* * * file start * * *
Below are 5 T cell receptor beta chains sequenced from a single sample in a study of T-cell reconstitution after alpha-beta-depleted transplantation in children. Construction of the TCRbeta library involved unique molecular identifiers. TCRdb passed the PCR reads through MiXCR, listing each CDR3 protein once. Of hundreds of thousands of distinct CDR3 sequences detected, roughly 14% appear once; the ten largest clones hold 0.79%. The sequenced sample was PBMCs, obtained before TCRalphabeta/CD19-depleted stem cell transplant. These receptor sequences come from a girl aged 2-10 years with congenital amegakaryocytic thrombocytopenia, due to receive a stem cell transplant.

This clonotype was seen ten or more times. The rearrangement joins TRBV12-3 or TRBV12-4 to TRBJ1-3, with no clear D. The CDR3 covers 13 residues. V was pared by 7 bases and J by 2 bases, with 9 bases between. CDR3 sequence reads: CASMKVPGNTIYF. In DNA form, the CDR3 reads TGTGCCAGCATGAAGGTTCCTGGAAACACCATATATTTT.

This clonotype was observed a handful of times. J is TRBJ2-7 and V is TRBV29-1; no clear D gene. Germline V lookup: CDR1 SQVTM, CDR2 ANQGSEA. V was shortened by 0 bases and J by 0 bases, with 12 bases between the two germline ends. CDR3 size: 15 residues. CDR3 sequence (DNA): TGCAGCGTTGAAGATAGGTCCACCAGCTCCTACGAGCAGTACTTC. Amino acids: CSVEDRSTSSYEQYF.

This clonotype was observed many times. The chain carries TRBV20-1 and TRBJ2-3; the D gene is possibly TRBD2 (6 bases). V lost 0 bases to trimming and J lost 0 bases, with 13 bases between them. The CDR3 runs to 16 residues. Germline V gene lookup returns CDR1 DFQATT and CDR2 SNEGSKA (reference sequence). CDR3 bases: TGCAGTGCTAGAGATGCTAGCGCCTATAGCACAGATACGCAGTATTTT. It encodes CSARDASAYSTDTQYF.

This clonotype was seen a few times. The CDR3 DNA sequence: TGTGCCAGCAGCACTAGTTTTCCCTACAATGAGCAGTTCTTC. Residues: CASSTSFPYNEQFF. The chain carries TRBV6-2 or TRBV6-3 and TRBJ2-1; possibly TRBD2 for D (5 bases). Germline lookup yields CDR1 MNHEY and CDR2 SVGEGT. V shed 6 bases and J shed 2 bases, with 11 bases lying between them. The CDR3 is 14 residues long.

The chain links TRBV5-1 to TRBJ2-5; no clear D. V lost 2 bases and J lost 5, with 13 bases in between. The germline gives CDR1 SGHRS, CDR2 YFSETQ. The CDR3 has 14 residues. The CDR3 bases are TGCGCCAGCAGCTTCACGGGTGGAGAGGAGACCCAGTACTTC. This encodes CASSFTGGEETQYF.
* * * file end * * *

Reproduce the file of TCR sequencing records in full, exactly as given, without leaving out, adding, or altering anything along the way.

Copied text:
Below are 5 T cell receptor beta chains sequenced from a single sample in a study of T-cell reconstitution after alpha-beta-depleted transplantation in children. Construction of the TCRbeta library involved unique molecular identifiers. TCRdb passed the PCR reads through MiXCR, listing each CDR3 protein once. Of hundreds of thousands of distinct CDR3 sequences detected, roughly 14% appear once; the ten largest clones hold 0.79%. The sequenced sample was PBMCs, obtained before TCRalphabeta/CD19-depleted stem cell transplant. These receptor sequences come from a girl aged 2-10 years with congenital amegakaryocytic thrombocytopenia, due to receive a stem cell transplant.

This clonotype was seen ten or more times. The rearrangement joins TRBV12-3 or TRBV12-4 to TRBJ1-3, with no clear D. The CDR3 covers 13 residues. V was pared by 7 bases and J by 2 bases, with 9 bases between. CDR3 sequence reads: CASMKVPGNTIYF. In DNA form, the CDR3 reads TGTGCCAGCATGAAGGTTCCTGGAAACACCATATATTTT.

This clonotype was observed a handful of times. J is TRBJ2-7 and V is TRBV29-1; no clear D gene. Germline V lookup: CDR1 SQVTM, CDR2 ANQGSEA. V was shortened by 0 bases and J by 0 bases, with 12 bases between the two germline ends. CDR3 size: 15 residues. CDR3 sequence (DNA): TGCAGCGTTGAAGATAGGTCCACCAGCTCCTACGAGCAGTACTTC. Amino acids: CSVEDRSTSSYEQYF.

This clonotype was observed many times. The chain carries TRBV20-1 and TRBJ2-3; the D gene is possibly TRBD2 (6 bases). V lost 0 bases to trimming and J lost 0 bases, with 13 bases between them. The CDR3 runs to 16 residues. Germline V gene lookup returns CDR1 DFQATT and CDR2 SNEGSKA (reference sequence). CDR3 bases: TGCAGTGCTAGAGATGCTAGCGCCTATAGCACAGATACGCAGTATTTT. It encodes CSARDASAYSTDTQYF.

This clonotype was seen a few times. The CDR3 DNA sequence: TGTGCCAGCAGCACTAGTTTTCCCTACAATGAGCAGTTCTTC. Residues: CASSTSFPYNEQFF. The chain carries TRBV6-2 or TRBV6-3 and TRBJ2-1; possibly TRBD2 for D (5 bases). Germline lookup yields CDR1 MNHEY and CDR2 SVGEGT. V shed 6 bases and J shed 2 bases, with 11 bases lying between them. The CDR3 is 14 residues long.

The chain links TRBV5-1 to TRBJ2-5; no clear D. V lost 2 bases and J lost 5, with 13 bases in between. The germline gives CDR1 SGHRS, CDR2 YFSETQ. The CDR3 has 14 residues. The CDR3 bases are TGCGCCAGCAGCTTCACGGGTGGAGAGGAGACCCAGTACTTC. This encodes CASSFTGGEETQYF.